Friday, April 30, 2010



Filmed by Louis Malle in 1976, this showed the diversity, squalor, religious practices, commerce, neighborhoods, inequalities and life of all kinds in this teeming city. Mostly shown without voiceover the images largely spoke for themselves.

At this point the film is a time capsule. Interesting stuff.


A Prophet


This film has won wide acclaim overseas but to me it was just another prison picture plagued by hand-held cameras in constant motion...often an inch or so from someone's harshly lit face. No one here was sympathetic or likable. The protagonist did his best to survive which meant he had to become as mean and cruel and murderous as the men around him.

The setting was ugly, ditto the people. I learned nothing new. It was very long...I guess so we wouldn't miss any horrifying, stomach-turning event in this guy's life. I endured this film hoping for some benefit which so far has missed me.


Thursday, April 29, 2010


Conrad Rooks

Lush treatment of the Herman Hesse novel from 1952. A young man sets out on a spiritual quest seeking the meaning of life. He passes through love, material success, status recognition and still finds something lacking. He finally realizes that living each day in the moment, eschewing desire, craving nothing, performing a task as simple as ferrying people across a river is as meaningful as life gets.

The cine by Sven Nykvist was beautiful...the music used splendid...actors handsome and skilled. A fine production all around.


Forbidden Games

France Brigitte Fossey d/ Rene Clement

The great film classic from 1952. Two children struggle to come to terms with the idea of death. Their story was buried in a sometimes farcical treatment of rural ignorance. The film highlighted the meaninglessness and shallowness of religious ritual.

Hers was one of the great child performances of all time. Only 5 when this was shot she was as unforgettable as Victoire Thivisol in Ponette 50 years later. The final scene of her running through the indifferent crowd crying for her mother was as piercing as anything ever put on the screen.


Tuesday, April 27, 2010



This film follows the lives of three folks who rely on wheel chairs to get around. Not anyone's idea of a swell time.


Saturday, April 24, 2010

The Brothers Grimm

Terry Gilliam

This film had all the strengths, and, unfortunately, all the weaknesses of a TG effort. Striking, imaginative visuals, camera work and set design. And asinine, over-the-top characters and situations.

I would have loved this when I was 11. But now...I dunno. I hate to badmouth this guy...after all, he did come up with Brazil...but that was 25 years ago and since then there have been far too many works like this one. Maybe he should have stopped. If he had he'd have been seen as one of cinema's great directors. Every film he makes like this one diminishes his name.


Friday, April 23, 2010

The Isle


Nifty little oddball piece done as a black comedy. A mysterious woman runs and services a bunch of floating fishing shacks in a scenic lake. A suicidal former policeman comes to stay and the film traces their tangled, Klingon-like courtship.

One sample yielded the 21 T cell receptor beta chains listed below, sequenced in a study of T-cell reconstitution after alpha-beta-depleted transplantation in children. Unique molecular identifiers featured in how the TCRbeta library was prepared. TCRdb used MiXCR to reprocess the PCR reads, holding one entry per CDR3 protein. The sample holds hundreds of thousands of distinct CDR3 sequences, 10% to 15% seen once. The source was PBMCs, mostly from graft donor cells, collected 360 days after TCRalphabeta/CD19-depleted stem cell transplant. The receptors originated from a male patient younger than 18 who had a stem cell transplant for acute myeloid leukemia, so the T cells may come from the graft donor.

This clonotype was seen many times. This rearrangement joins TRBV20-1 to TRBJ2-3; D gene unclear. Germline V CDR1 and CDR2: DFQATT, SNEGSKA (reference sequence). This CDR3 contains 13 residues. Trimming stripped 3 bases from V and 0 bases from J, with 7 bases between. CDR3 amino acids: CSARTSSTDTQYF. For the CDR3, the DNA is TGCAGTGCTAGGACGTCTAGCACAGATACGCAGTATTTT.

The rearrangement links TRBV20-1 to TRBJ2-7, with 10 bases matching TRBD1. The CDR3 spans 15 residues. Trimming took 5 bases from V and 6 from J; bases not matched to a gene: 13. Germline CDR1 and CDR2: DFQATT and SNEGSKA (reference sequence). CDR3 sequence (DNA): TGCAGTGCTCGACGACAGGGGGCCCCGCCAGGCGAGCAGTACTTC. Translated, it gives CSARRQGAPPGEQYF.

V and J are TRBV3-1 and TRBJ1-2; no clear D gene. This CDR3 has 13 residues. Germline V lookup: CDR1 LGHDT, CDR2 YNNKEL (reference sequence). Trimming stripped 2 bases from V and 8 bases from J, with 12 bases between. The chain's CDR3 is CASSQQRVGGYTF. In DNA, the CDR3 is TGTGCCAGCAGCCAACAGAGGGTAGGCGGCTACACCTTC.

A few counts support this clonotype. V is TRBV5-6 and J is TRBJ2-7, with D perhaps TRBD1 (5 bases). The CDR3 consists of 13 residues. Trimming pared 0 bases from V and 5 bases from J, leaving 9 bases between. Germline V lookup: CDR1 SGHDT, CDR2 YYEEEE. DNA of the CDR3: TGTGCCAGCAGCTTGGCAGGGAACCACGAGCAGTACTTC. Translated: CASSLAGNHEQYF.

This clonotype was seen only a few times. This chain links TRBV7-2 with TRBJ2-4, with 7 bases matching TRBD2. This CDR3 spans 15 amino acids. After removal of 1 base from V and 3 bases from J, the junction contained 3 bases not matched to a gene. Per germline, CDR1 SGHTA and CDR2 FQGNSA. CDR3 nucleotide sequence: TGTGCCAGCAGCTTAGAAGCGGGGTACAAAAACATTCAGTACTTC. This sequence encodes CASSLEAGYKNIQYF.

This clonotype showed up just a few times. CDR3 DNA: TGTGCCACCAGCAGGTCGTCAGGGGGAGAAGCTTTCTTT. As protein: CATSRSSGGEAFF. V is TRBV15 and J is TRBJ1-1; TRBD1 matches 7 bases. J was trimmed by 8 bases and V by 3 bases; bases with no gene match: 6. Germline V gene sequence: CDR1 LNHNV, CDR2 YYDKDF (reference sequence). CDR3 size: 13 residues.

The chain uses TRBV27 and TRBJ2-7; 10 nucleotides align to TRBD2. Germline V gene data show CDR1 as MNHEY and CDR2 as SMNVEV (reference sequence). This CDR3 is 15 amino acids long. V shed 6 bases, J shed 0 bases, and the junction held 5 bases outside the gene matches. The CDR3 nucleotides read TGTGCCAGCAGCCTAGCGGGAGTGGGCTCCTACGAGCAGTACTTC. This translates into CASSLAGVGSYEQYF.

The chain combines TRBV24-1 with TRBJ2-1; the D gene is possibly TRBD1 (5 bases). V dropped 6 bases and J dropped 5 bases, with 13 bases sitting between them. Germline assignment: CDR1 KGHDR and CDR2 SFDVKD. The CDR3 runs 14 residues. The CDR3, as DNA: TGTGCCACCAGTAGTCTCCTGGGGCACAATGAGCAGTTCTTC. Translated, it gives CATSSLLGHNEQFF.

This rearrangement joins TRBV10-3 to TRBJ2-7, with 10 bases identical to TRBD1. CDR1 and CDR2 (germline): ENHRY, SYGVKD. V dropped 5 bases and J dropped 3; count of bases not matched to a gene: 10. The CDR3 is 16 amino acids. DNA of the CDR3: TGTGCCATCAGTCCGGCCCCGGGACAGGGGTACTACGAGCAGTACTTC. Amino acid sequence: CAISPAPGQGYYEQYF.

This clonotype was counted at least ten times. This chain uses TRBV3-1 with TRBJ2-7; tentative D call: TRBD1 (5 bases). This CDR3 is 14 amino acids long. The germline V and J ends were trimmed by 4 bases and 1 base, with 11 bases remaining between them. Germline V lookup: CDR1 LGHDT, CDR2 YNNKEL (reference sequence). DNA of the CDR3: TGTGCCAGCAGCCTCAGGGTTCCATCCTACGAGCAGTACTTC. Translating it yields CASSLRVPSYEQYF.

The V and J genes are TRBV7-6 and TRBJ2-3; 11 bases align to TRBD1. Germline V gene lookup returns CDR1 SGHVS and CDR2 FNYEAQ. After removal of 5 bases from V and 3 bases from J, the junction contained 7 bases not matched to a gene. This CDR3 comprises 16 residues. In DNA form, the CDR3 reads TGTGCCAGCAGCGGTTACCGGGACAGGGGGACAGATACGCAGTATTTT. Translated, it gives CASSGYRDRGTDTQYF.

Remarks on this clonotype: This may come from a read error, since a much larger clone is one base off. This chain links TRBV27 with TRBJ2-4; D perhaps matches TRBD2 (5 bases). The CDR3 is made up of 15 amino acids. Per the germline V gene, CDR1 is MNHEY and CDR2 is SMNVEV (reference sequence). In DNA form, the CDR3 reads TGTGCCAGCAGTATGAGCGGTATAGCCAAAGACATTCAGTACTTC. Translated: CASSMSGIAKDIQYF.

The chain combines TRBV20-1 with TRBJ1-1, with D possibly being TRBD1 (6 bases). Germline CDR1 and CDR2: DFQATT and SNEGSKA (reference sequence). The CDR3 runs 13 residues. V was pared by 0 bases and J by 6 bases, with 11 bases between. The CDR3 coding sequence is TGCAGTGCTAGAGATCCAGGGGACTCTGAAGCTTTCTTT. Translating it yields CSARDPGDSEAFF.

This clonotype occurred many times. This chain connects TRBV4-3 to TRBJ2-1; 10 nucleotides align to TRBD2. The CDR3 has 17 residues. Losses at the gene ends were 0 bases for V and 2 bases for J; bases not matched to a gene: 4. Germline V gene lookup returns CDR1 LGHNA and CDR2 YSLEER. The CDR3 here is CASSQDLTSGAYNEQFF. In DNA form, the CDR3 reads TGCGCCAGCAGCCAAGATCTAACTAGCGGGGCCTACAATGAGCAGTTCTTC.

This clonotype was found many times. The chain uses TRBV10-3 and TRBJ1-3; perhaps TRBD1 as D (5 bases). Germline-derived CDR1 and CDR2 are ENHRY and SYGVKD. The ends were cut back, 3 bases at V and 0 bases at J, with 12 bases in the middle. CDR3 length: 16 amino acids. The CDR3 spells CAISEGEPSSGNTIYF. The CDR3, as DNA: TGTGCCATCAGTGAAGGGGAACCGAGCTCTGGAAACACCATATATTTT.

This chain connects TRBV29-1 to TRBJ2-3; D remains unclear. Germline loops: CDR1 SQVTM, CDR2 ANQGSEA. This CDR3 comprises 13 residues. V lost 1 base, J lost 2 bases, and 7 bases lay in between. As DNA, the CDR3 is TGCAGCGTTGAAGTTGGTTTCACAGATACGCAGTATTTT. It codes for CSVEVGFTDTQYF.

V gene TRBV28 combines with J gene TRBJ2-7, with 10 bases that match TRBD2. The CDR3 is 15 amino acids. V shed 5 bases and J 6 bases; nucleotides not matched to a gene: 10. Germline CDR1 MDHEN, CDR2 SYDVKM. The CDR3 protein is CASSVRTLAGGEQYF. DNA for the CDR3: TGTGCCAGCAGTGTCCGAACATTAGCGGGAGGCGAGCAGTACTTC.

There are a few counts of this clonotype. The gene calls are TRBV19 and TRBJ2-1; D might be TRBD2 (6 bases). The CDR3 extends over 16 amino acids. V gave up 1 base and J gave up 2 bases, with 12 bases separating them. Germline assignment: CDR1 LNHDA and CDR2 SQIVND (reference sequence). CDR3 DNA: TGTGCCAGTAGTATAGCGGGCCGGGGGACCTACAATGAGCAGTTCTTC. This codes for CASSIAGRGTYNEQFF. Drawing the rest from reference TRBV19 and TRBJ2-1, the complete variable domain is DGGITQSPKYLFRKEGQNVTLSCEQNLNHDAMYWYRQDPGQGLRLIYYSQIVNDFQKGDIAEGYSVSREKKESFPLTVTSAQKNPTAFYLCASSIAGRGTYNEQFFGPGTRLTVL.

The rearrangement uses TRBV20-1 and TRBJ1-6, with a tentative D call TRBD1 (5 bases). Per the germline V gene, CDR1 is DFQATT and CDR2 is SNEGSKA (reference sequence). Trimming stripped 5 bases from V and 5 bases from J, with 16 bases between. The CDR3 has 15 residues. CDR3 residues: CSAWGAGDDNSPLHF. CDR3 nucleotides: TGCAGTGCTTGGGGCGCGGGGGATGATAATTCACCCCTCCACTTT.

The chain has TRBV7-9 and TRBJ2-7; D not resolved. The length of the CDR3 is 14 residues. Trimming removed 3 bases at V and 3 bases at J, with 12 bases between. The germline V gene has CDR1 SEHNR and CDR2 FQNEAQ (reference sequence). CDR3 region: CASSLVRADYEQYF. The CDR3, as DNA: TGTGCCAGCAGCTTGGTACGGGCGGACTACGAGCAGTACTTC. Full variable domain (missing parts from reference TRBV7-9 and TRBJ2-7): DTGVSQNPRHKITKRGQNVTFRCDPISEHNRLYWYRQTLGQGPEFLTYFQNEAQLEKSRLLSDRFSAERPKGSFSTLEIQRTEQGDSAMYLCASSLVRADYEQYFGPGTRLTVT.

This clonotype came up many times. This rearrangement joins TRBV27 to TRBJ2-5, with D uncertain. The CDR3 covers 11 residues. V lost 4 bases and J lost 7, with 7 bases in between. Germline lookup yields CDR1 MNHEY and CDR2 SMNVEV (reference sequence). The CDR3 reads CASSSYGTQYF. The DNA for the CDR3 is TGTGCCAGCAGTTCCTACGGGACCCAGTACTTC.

Some fairly gruesome scenes, some broadly-played comic stuff, some pretty explicit sex for an Asian film. Several scenes depicted actual cruelty to animals...a no-no in modern films.

For whatever reason this one tickled me the first time I saw it and this time too. One of a kind.


A Single Man

Colin Firth, Julianne Moore

Nice looking film taken from a story by Christopher Isherwood. I wish I hadn't seen Chris and Don last fall about Isherwood and his boy-toy. This film was uncomfortably close to that story...with a little death thrown in.

The film came across to me as an hour and a half infomercial for the glories of being a gay male. Lots of soft lighting, affection, etc. Like a film from the mid 50's was for the straight set. It didn't work emotionally for me at all. Good use of color...modern editing was nice but it still left me cold.


Thursday, April 22, 2010

Bunny Lake is Missing

Keir Dullea, Carol Lynley d/Otto Preminger

For an hour or so this was a helluva mystery story. OP led us around beautifully...kept us wondering what was really going on here. Nice support from Lawrence Olivier. Really terrible character/performance by Noel Coward.

Unfortunately the resolution of the mystery least by today's standards. It wasn't credible or well staged at all. Went on much too long. It's length made it seem more and more unlikely.

Too bad. It was quite engrossing for a while.


Wednesday, April 21, 2010

Benny's Video

w/d Michael Haneke

This was an early effort by the master of the uncomfortable. This guy has made a career out of making audiences squirm...skillfully, of course.

Benny is a modern teen, cold, affect-less. He watches violent videos, murders a girl his age...apparently just to watch her die...and we watch the way his parents deal with this nightmare.

This is as hateful a portrayal of our contemporary media-focused lifestyle ever put on film. The film itself is laced with crude video footage which puts us in the same position as charming Benny.